A Last Will and Testament will probably be the first estate planning document you create and may remain the foundation of your estate plan for years to come. Like most people, you may not realize that there are different types of Wills and that the type you choose to execute is important. The Long Island estate planning attorneys at Eghrari Wealth Training Firm explain the various options to help you decide which kind of Last Will and Testament is right for you and your estate plan.
- Simple Will. As the name implies, this is the most basic type of Will and is what most people who have a relatively modest estate choose to execute. A Simple Will can distribute uncomplicated assets and ensures that your estate will avoid intestate administration.
- Pour-Over Will. If you decide to use a trust agreement at some point to distribute most of your estate assets instead of relying primarily on a Last Will and Testament, you will also need to execute a Pour Over Will. A Pour Over Will is used to “pour over” the estate assets into the trust at the time of your death. The terms of the trust can then distribute your assets. A Pour Over Will also ensures that any overlooked or last-minute assets make it into the trust to prevent an intestate estate.
- Living Will. The term “Living Will” is a bit deceiving because this is not a document that facilitates the distribution of your estate. Instead, a Living Will is a type of advance directive that allows you to make healthcare decisions in advance in the event you are unable to make them yourself because of your own incapacity at some later point.
- Holographic Will. A holographic Will is a written document that you signed and dated in your own handwriting, but that is not witnessed. Most states no longer recognize holographic Wills; however, New York does only if the Testator was in the Armed Services and the Will was made during an armed conflict.
- Oral or Nuncupative Will. A nuncupative Will is an oral, or spoken, Will that the Testator tells someone (a witness) prior to death. Like holographic Wills, most states do not recognize nuncupative Wills. New York is an exception to that general rule and does recognize an oral Will if the following conditions are met:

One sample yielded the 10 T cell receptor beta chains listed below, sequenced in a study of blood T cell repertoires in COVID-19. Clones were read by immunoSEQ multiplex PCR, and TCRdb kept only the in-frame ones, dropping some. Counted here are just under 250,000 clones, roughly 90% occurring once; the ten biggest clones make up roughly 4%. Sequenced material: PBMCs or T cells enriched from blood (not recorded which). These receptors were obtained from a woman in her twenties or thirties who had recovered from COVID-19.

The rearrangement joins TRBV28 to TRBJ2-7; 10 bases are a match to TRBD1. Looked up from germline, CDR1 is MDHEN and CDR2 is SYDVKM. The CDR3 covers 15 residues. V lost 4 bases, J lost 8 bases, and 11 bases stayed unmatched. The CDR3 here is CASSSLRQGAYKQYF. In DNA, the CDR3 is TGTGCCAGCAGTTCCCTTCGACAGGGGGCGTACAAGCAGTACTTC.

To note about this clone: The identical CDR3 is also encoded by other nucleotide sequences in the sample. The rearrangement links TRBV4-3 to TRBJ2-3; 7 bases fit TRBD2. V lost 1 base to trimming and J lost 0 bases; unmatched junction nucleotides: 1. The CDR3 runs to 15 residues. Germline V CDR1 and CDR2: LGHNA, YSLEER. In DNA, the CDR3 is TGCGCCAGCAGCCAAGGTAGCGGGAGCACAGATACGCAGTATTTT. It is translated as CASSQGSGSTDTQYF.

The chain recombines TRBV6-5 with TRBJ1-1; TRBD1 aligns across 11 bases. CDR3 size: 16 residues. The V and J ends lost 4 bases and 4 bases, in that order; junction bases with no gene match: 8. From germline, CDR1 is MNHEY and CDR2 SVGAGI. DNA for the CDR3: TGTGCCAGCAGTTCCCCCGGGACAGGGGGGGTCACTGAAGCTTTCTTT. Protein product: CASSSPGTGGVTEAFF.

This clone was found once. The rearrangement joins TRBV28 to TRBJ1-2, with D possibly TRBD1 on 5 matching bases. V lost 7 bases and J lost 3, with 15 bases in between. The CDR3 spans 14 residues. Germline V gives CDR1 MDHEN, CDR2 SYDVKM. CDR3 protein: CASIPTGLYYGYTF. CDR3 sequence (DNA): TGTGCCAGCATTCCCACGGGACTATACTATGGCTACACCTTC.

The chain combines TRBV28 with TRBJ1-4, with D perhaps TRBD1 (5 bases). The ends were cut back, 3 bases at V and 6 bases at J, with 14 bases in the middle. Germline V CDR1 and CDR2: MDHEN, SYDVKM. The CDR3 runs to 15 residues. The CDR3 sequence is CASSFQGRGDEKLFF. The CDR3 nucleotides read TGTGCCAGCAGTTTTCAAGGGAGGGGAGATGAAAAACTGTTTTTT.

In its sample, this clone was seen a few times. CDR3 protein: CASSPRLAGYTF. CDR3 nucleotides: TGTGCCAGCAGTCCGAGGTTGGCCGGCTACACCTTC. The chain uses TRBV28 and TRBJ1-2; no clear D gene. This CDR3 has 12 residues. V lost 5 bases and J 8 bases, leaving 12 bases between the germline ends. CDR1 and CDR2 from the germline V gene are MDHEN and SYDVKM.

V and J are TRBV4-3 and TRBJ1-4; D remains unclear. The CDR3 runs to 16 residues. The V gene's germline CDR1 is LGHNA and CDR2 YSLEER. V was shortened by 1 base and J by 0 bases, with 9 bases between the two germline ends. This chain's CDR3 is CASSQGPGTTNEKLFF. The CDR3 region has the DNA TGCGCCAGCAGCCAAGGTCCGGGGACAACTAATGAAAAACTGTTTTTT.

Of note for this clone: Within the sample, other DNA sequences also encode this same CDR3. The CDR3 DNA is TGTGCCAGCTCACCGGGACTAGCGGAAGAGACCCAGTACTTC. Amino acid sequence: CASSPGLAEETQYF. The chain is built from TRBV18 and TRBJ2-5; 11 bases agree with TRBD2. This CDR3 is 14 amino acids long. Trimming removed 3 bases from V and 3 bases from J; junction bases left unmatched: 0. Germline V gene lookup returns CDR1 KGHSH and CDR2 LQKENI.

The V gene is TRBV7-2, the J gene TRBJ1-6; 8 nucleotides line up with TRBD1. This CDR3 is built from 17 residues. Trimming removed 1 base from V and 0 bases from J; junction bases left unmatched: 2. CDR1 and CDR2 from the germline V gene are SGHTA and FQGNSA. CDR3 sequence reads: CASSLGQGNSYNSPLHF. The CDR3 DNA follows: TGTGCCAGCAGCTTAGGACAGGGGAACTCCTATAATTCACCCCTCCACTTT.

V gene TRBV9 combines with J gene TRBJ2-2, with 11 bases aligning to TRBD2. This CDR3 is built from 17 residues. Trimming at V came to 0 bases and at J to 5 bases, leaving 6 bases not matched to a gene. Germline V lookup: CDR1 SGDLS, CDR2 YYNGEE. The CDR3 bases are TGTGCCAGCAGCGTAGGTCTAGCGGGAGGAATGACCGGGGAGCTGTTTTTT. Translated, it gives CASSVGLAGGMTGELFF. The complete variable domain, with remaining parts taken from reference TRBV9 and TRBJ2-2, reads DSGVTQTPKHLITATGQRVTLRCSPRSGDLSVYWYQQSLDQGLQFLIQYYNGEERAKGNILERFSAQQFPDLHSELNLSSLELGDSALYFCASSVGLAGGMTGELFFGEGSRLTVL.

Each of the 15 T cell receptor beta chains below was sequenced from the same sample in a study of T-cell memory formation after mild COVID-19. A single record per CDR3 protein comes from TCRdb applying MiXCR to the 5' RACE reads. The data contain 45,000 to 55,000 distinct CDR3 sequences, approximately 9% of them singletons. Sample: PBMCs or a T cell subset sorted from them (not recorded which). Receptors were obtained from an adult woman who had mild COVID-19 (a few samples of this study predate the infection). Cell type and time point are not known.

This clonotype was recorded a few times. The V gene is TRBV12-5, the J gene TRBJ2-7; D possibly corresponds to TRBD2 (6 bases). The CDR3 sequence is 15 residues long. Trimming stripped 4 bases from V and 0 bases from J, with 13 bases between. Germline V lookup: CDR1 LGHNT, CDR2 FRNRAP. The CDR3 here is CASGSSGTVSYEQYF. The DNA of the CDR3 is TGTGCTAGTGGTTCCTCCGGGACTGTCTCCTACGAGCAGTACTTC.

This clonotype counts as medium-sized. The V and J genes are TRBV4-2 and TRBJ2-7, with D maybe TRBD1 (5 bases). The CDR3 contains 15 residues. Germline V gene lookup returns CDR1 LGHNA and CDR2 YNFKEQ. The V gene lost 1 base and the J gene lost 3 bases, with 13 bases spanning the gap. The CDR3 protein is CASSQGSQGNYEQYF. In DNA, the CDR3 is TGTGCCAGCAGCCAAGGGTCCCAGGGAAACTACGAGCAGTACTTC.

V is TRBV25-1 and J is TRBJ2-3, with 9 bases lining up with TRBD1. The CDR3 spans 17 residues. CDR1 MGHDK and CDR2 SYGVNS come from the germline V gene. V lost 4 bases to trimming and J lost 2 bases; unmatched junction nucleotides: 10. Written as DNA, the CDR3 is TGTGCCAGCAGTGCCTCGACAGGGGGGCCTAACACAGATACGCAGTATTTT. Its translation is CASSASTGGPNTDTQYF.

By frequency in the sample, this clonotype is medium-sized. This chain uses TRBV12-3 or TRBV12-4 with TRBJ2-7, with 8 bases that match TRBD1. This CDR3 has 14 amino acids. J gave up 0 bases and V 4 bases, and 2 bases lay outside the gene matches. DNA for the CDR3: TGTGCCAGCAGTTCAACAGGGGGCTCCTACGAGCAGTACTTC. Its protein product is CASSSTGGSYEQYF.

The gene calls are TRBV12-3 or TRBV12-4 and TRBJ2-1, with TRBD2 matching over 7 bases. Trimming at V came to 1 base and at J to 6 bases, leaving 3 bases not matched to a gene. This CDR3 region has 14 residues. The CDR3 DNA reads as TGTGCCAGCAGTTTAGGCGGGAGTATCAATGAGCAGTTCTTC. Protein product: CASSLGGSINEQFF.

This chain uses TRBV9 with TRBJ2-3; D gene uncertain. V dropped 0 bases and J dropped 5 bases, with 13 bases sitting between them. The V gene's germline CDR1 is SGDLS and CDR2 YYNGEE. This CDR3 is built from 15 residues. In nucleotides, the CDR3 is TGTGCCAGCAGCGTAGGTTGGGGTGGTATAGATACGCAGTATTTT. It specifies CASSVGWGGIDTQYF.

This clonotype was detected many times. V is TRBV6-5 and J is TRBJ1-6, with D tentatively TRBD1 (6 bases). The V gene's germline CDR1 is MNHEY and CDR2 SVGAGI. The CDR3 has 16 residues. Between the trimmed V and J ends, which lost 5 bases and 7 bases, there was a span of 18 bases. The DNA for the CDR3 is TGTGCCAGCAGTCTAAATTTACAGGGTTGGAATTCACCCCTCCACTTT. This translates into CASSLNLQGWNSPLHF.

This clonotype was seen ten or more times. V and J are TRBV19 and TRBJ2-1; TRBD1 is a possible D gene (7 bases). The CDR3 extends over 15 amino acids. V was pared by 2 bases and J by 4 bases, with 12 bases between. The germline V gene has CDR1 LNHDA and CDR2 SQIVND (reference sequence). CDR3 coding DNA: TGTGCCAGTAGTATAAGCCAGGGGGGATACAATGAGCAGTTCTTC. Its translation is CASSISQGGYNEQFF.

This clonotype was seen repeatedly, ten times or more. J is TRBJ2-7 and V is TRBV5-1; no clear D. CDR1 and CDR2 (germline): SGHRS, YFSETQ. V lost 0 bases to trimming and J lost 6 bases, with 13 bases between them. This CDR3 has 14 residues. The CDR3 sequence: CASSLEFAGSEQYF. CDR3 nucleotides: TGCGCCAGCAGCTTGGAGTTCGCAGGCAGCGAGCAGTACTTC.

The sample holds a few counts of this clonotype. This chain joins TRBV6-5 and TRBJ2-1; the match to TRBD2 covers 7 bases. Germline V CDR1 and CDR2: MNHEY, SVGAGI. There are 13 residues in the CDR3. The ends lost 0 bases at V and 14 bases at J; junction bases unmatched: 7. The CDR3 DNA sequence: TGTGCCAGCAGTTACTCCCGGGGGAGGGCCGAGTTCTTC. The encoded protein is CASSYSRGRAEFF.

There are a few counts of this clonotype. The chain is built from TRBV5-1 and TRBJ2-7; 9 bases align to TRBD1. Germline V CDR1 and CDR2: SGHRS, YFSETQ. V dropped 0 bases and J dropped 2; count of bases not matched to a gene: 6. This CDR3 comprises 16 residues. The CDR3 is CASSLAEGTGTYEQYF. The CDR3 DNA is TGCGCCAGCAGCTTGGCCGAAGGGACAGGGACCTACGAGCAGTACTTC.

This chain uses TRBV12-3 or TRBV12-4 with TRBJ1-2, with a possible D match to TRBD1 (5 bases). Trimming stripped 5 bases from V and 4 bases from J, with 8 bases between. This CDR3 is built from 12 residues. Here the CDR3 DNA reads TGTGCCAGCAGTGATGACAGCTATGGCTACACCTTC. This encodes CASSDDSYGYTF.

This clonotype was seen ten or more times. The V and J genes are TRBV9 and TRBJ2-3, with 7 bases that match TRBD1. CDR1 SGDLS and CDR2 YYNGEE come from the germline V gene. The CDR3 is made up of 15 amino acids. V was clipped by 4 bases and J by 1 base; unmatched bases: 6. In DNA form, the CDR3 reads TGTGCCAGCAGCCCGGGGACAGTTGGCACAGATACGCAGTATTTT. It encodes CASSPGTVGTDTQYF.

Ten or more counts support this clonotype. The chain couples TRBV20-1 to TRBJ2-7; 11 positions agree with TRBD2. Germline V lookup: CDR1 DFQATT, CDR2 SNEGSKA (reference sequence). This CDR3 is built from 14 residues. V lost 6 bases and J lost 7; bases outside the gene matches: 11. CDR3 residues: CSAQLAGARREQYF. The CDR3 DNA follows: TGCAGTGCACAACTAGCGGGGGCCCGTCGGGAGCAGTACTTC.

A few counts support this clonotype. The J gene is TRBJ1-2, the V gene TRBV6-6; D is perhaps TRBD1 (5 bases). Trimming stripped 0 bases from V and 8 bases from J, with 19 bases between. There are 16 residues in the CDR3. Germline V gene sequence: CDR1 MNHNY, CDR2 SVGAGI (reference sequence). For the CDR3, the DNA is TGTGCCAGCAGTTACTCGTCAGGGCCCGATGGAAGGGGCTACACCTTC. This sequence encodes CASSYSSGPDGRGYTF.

- The Will was heard by at least two witnesses and
- The Will was made by:
- A Testator who is a member of the U.S. armed forces while in actual military or naval service during a time of armed conflict or
- A Testator who is a person who serves with or accompanies an armed force engaged in actual military or naval service during a time of armed conflict or
- A Testator who is a mariner while at sea.
- Reciprocal or Joint Will. If you are married and you want to leave all your property to your spouse and vice versa, a reciprocal or joint Will may be your best option. The surviving Testator will inherit everything upon the death of the first spouse. The idea is that when the surviving Testator passes away, the remaining estate will be distributed to the couple’s chosen beneficiaries, pursuant to the terms of the Will. Reciprocal Wills may be changed by the Testator, even after the death of one spouse. The primary difference with a joint Will is that the terms cannot be modified or revoked after the death of the first spouse.
- Conditional or Contingent Will. This is a type of Will that only takes effect upon the occurrence of a condition or event, such as a beneficiary attaining a specific age or getting married. If the condition or contingency does not occur, the Will does not take effect.
- International Will. If you own property in another country, you may need an international Will. In 1973, the International Institute for the Unification of Private Law (UNIDROIT) held a Convention Providing a Uniform Law on the Form of an International Will. Wills that meet the requirements are recognized by participating countries.
Contact Long Island Estate Planning Attorneys
For more information, please join us for an upcoming FREE seminar. If you have additional questions or concerns about which kind of Last Will and Testament is right for you, contact the Long Island estate planning attorneys at Eghrari Wealth Training Firm by calling us at 631-265-0599 to schedule your appointment.
- How to Maximize the Benefits of Charitable Gifting in Your Estate Plan - February 14, 2024
- 2024 Medicaid Guidelines for New York Seniors - February 7, 2024
- Young Adults and the Importance of Estate Planning - January 31, 2024